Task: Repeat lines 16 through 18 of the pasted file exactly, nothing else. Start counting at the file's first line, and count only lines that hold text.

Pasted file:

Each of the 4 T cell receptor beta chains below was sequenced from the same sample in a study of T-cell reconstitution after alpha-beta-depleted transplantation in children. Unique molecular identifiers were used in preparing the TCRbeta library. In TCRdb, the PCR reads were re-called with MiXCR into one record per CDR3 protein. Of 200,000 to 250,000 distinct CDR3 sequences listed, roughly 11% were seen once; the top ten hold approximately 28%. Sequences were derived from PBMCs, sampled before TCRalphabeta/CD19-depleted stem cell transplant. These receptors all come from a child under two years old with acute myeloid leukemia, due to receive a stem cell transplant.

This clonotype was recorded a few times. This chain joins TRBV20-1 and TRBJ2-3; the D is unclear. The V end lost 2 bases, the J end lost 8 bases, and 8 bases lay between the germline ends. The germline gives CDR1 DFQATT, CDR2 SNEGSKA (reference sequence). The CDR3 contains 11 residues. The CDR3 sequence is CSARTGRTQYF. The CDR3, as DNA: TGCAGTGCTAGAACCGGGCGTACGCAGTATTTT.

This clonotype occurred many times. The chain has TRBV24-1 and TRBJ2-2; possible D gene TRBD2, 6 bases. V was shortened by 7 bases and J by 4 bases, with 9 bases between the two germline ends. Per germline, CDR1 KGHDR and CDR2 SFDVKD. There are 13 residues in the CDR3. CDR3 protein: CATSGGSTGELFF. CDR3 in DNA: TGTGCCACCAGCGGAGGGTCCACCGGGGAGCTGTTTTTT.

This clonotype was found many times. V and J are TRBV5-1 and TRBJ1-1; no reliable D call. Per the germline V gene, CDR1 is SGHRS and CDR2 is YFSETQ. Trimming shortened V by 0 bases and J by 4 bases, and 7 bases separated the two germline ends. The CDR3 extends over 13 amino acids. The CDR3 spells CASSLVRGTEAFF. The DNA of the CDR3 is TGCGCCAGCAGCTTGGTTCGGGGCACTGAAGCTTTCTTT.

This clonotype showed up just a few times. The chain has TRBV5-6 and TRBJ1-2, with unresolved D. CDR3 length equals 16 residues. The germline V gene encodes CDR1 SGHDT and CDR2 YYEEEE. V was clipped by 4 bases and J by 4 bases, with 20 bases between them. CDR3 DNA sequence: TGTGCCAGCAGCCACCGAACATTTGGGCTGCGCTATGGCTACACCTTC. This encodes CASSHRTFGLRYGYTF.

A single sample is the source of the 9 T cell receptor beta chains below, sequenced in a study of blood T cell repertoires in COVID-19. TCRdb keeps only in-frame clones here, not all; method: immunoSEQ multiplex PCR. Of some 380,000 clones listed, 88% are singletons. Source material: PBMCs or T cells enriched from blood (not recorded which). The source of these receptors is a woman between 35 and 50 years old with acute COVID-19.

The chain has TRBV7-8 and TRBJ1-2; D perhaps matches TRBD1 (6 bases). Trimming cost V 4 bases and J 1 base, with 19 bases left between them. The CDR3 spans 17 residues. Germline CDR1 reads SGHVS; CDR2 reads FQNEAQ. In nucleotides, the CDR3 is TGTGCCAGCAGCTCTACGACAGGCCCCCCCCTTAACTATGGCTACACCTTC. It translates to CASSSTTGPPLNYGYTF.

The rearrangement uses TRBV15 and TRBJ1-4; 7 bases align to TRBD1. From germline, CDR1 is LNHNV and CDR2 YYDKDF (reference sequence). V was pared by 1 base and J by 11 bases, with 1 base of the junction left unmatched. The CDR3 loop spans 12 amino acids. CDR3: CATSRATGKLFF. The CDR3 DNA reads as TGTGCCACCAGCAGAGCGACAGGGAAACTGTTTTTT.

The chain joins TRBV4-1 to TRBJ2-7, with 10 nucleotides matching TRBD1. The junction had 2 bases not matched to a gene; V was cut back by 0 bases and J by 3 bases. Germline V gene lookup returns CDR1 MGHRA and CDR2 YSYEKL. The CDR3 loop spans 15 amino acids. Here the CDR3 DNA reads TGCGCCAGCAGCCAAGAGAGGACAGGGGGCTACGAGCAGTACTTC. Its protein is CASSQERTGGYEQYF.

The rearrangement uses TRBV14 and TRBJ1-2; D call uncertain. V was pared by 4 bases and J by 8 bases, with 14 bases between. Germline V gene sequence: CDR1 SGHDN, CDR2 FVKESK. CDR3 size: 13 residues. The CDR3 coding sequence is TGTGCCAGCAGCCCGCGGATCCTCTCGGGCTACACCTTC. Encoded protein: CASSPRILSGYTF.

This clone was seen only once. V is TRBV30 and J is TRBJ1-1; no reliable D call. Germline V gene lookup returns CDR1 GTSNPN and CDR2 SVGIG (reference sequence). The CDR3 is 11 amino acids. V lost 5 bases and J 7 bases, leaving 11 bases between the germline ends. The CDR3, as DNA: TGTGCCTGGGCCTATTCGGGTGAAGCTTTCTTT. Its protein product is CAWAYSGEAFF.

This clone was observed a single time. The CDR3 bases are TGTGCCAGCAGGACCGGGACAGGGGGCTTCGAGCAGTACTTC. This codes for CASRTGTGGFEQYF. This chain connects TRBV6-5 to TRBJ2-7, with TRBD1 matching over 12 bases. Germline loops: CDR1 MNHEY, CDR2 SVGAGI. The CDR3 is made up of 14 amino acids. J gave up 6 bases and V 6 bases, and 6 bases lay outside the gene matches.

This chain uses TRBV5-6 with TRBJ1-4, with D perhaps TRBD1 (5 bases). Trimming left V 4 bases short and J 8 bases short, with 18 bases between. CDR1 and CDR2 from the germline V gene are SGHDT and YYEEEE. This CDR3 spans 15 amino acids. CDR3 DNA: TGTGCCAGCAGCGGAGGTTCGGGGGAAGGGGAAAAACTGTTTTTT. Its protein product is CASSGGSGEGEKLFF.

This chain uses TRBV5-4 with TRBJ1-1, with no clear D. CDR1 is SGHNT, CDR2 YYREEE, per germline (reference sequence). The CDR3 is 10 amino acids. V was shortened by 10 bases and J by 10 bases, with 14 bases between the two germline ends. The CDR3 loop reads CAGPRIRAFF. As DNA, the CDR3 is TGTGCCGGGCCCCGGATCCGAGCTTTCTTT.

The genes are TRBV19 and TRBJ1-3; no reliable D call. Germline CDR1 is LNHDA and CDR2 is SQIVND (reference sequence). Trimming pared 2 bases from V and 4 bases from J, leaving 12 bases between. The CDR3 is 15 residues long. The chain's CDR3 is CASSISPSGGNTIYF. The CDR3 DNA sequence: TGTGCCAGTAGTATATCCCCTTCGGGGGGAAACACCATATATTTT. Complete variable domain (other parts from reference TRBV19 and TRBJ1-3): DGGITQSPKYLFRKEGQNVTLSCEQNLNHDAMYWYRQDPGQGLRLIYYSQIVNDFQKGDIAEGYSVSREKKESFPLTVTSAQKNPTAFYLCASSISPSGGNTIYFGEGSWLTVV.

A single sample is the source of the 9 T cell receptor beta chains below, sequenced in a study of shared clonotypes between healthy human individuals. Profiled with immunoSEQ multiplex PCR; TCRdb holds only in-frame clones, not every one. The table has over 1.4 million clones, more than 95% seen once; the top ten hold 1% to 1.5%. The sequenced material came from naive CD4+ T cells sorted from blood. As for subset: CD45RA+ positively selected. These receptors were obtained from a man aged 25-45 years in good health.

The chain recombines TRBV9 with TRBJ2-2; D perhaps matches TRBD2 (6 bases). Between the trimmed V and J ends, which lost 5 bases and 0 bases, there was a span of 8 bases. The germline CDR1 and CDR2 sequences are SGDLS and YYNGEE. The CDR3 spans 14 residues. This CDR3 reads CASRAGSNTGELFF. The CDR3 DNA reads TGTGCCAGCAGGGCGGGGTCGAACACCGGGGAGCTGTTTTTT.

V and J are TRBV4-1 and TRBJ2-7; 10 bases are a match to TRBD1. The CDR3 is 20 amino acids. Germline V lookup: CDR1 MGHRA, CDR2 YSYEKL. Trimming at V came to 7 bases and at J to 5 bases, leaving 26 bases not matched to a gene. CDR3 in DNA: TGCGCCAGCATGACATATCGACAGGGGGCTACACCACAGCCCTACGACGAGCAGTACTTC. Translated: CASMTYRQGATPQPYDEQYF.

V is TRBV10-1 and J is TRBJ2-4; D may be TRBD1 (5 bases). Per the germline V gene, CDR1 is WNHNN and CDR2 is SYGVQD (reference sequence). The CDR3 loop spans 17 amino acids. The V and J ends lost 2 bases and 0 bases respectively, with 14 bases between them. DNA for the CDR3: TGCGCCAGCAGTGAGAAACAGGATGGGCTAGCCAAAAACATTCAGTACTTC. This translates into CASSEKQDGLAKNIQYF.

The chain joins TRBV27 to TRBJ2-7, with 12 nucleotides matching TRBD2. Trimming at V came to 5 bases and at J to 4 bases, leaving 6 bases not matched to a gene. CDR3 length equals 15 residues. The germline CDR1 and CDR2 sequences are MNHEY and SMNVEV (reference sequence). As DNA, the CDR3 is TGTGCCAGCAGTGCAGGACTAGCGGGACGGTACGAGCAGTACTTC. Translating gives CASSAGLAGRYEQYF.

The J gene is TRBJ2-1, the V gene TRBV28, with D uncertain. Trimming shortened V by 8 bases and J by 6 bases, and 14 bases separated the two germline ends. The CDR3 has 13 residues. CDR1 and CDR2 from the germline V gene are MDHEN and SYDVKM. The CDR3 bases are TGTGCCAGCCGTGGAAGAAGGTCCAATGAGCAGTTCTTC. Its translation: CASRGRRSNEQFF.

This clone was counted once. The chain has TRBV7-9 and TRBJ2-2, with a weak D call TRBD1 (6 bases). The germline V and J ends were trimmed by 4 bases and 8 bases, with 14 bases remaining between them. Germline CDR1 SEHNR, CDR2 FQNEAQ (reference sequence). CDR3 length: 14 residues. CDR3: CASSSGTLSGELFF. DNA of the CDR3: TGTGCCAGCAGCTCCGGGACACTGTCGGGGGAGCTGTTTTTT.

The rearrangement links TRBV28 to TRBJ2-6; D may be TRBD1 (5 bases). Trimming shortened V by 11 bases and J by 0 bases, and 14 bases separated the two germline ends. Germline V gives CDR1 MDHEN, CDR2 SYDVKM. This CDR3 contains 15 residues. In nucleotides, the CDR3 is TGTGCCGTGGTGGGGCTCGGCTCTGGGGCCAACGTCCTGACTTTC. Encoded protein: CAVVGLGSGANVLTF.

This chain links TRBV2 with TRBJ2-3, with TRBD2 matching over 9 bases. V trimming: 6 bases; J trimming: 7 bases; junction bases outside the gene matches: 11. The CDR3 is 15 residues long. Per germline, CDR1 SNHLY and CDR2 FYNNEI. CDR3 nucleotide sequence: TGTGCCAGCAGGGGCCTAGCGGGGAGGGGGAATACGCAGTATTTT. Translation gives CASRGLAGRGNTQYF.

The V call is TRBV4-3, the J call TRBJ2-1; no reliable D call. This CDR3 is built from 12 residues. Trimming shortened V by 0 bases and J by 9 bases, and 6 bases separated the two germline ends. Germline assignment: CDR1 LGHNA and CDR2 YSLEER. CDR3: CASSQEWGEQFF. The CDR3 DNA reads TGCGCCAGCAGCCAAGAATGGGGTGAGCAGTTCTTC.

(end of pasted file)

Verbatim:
A single sample is the source of the 9 T cell receptor beta chains below, sequenced in a study of shared clonotypes between healthy human individuals. Profiled with immunoSEQ multiplex PCR; TCRdb holds only in-frame clones, not every one. The table has over 1.4 million clones, more than 95% seen once; the top ten hold 1% to 1.5%. The sequenced material came from naive CD4+ T cells sorted from blood. As for subset: CD45RA+ positively selected. These receptors were obtained from a man aged 25-45 years in good health.

The chain recombines TRBV9 with TRBJ2-2; D perhaps matches TRBD2 (6 bases). Between the trimmed V and J ends, which lost 5 bases and 0 bases, there was a span of 8 bases. The germline CDR1 and CDR2 sequences are SGDLS and YYNGEE. The CDR3 spans 14 residues. This CDR3 reads CASRAGSNTGELFF. The CDR3 DNA reads TGTGCCAGCAGGGCGGGGTCGAACACCGGGGAGCTGTTTTTT.

V and J are TRBV4-1 and TRBJ2-7; 10 bases are a match to TRBD1. The CDR3 is 20 amino acids. Germline V lookup: CDR1 MGHRA, CDR2 YSYEKL. Trimming at V came to 7 bases and at J to 5 bases, leaving 26 bases not matched to a gene. CDR3 in DNA: TGCGCCAGCATGACATATCGACAGGGGGCTACACCACAGCCCTACGACGAGCAGTACTTC. Translated: CASMTYRQGATPQPYDEQYF.